"The combination of the management team's experience in Africa and fastjet's stronger financial position means that we are now  ready to continue our expansion and leverage our first mover advantage to the benefit of passengers and shareholders alike."

The full Group financial statements is available on the Company's website at www.fastjet.com.

Enquiries

For further information, please contact:

fastjet Plc                                  Tel: +44 (0) 20 3651 6355

Ed Winter

Angus Saunders

 W.H. Ireland Ltd.                      Tel: +44 (0) 20 7220 1666

James Joyce

Nick Field

Citigate Dewe Rogerson           Tel: +44 (0) 20 7638 9571

Angharad Couch

Eleni Menikou

 

NOTES TO EDITORS

About fastjet plc

fastjet Plc is the holding company of the low-cost airline fastjet which commenced flight operations in Tanzania in November 2012. The airline operates a fleet of distinctively branded Airbus A319s and since its launch has grown to encompass the key domestic routes within Tanzania and a rapidly increasing number of international destinations. By adhering to international standards of safety, quality, security and reliability, fastjet has brought a new flying experience to the African market at unprecedented low prices.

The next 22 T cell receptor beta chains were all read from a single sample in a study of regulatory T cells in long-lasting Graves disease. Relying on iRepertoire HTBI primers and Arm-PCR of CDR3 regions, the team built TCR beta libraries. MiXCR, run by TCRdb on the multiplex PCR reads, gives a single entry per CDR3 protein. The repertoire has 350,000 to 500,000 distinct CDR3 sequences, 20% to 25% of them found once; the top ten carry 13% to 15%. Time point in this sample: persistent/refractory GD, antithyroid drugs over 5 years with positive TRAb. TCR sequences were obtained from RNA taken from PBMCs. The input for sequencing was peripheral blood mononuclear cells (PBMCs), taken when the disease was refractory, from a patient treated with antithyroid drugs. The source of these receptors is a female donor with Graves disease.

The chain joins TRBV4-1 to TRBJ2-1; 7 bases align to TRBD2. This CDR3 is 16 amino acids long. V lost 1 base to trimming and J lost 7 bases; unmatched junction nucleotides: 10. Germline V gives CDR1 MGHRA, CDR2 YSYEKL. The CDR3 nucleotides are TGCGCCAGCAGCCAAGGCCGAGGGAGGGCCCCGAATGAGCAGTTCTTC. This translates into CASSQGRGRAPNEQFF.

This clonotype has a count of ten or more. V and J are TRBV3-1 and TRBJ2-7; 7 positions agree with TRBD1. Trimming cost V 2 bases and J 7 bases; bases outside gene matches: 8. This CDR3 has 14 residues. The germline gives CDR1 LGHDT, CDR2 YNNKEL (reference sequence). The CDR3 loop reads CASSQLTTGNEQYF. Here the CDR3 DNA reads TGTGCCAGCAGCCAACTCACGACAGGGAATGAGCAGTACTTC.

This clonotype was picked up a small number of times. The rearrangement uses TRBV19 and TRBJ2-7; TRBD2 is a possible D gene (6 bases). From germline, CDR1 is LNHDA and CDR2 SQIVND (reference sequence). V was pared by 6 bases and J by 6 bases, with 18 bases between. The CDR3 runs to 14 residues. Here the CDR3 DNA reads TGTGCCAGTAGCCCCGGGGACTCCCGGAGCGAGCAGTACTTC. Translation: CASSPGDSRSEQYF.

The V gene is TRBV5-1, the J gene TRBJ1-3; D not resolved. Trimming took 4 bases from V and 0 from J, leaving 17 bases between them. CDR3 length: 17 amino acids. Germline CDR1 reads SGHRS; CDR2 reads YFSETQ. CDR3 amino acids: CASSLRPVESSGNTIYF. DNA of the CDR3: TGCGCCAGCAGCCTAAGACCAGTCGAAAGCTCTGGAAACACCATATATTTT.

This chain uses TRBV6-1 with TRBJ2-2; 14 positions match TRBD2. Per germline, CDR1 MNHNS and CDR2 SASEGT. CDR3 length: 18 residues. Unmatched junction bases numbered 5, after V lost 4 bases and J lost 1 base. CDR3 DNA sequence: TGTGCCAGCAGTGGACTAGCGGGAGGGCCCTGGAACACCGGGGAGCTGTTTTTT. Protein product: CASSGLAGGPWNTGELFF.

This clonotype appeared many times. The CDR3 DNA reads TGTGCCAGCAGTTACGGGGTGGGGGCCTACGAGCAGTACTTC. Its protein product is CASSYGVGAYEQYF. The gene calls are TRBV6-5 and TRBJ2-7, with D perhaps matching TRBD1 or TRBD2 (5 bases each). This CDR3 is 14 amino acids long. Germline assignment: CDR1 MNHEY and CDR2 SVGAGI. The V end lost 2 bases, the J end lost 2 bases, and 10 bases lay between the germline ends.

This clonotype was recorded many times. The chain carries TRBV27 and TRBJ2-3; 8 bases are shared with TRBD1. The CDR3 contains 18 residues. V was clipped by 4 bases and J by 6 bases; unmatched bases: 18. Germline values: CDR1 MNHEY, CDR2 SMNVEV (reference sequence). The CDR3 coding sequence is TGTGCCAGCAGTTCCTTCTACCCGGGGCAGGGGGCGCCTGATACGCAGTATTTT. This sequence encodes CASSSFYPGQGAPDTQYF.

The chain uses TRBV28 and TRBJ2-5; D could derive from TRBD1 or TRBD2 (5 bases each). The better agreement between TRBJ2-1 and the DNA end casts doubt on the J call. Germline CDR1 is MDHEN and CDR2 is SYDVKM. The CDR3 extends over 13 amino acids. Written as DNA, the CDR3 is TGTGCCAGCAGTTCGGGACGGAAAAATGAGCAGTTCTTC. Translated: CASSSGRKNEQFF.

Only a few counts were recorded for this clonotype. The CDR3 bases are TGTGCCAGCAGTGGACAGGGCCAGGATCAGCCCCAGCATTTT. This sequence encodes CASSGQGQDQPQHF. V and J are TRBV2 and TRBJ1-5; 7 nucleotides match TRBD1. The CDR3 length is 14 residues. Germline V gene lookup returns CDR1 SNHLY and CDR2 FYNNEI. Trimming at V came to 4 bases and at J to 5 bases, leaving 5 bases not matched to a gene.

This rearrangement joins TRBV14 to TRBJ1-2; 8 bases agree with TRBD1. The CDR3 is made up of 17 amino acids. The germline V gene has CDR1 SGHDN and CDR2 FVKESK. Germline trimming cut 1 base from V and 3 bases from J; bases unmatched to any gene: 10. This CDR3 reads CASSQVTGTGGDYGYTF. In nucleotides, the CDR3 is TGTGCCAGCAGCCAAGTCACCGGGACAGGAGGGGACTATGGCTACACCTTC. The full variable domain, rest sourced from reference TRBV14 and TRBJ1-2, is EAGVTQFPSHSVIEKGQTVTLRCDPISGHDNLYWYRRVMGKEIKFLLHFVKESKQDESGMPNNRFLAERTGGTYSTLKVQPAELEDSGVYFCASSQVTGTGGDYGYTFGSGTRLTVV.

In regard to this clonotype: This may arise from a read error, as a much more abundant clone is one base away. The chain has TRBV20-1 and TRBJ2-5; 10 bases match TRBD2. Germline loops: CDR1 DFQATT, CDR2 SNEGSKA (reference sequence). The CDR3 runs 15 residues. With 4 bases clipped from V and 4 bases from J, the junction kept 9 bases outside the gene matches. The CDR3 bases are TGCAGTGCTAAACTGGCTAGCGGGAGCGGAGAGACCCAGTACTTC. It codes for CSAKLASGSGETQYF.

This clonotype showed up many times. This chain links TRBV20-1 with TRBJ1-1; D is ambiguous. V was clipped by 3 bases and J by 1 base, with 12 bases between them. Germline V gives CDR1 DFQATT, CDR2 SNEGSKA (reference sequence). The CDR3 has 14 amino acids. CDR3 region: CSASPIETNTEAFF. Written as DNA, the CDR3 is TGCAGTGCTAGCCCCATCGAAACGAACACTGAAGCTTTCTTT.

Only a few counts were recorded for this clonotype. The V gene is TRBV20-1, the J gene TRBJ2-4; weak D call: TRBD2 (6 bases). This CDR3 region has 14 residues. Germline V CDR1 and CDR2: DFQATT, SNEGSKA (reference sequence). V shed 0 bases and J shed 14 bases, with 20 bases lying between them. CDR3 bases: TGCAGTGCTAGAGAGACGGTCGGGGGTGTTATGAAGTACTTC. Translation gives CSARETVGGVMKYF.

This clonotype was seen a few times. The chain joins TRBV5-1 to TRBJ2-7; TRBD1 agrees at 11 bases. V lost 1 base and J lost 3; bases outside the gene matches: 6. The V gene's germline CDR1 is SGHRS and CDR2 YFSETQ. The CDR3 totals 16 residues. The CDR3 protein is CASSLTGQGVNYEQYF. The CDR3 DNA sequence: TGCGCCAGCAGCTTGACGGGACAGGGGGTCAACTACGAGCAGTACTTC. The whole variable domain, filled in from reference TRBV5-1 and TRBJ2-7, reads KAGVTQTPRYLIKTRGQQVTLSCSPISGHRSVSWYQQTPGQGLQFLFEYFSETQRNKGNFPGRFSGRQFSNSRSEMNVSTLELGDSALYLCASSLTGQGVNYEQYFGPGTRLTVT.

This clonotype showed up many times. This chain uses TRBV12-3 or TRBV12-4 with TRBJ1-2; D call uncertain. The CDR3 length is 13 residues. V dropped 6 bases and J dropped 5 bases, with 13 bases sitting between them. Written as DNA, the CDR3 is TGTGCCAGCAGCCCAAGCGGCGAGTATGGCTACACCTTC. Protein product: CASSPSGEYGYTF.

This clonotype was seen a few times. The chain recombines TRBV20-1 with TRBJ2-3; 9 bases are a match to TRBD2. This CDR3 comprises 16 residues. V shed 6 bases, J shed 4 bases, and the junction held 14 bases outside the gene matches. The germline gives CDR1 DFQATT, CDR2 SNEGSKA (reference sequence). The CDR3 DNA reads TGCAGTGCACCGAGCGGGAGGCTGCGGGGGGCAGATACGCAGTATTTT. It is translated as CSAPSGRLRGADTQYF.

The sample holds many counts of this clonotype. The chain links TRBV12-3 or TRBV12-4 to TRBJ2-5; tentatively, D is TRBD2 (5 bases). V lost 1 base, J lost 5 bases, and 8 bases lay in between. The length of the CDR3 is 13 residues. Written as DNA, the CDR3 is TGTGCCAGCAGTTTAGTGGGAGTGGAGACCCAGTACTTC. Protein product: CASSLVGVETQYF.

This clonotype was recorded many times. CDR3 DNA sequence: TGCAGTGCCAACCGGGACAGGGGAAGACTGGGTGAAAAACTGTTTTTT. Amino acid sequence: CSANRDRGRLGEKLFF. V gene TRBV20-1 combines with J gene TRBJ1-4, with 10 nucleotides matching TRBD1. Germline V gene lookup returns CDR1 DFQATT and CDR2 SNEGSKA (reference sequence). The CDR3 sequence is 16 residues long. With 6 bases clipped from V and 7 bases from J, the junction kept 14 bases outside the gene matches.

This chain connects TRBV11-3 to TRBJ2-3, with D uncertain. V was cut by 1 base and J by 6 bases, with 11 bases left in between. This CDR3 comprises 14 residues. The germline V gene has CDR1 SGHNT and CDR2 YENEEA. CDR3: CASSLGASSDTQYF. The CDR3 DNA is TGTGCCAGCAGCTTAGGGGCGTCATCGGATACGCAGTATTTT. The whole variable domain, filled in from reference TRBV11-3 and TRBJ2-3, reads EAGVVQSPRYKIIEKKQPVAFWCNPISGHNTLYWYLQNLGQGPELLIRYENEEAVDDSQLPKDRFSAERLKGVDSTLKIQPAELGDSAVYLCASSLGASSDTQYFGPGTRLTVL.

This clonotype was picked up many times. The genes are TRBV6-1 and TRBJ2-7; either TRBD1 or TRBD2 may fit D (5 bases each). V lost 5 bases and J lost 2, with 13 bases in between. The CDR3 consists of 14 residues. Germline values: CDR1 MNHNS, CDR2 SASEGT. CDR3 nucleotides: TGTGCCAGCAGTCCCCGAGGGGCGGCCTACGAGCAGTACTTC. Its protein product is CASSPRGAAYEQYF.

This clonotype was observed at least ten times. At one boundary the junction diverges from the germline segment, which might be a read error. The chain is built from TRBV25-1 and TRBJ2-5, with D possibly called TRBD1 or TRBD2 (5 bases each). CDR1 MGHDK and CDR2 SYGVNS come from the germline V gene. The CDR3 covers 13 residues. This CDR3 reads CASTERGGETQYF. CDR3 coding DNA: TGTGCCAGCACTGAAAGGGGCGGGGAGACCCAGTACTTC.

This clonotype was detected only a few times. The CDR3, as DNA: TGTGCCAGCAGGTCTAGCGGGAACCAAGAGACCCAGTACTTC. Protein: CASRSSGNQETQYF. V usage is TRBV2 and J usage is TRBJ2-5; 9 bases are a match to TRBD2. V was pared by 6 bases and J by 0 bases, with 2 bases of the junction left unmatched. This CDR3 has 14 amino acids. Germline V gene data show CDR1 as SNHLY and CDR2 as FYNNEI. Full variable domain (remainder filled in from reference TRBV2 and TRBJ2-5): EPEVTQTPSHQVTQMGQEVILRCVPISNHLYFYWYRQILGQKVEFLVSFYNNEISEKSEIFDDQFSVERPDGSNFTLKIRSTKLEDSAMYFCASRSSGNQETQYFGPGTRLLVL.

fastjet is implementing the low-cost carrier model across Africa and its long-term strategy is to become the continent's first low-cost, pan-African airline. fastjet Plc is also the holding company of airline Fly540, which operates in Kenya, Ghana and Angola.

By offering one way fares from as low as $20, fastjet has stimulated a new customer base; the results of a customer survey showed that 38% of fastjet passengers had never flown before. This democratisation of air travel is expected to gather momentum across the final continent to experience the low-cost airline revolution.

fastjet is committed to communicating effectively with its existing and potential customers and has, to date, won a number of marketing awards. With over 140,000 social media followers, it occupies a unique position in African aviation.

fastjet Plc is quoted on the London Stock Exchange's AIM market.

For more information see www.fastjet.com

Chairman and CEO's review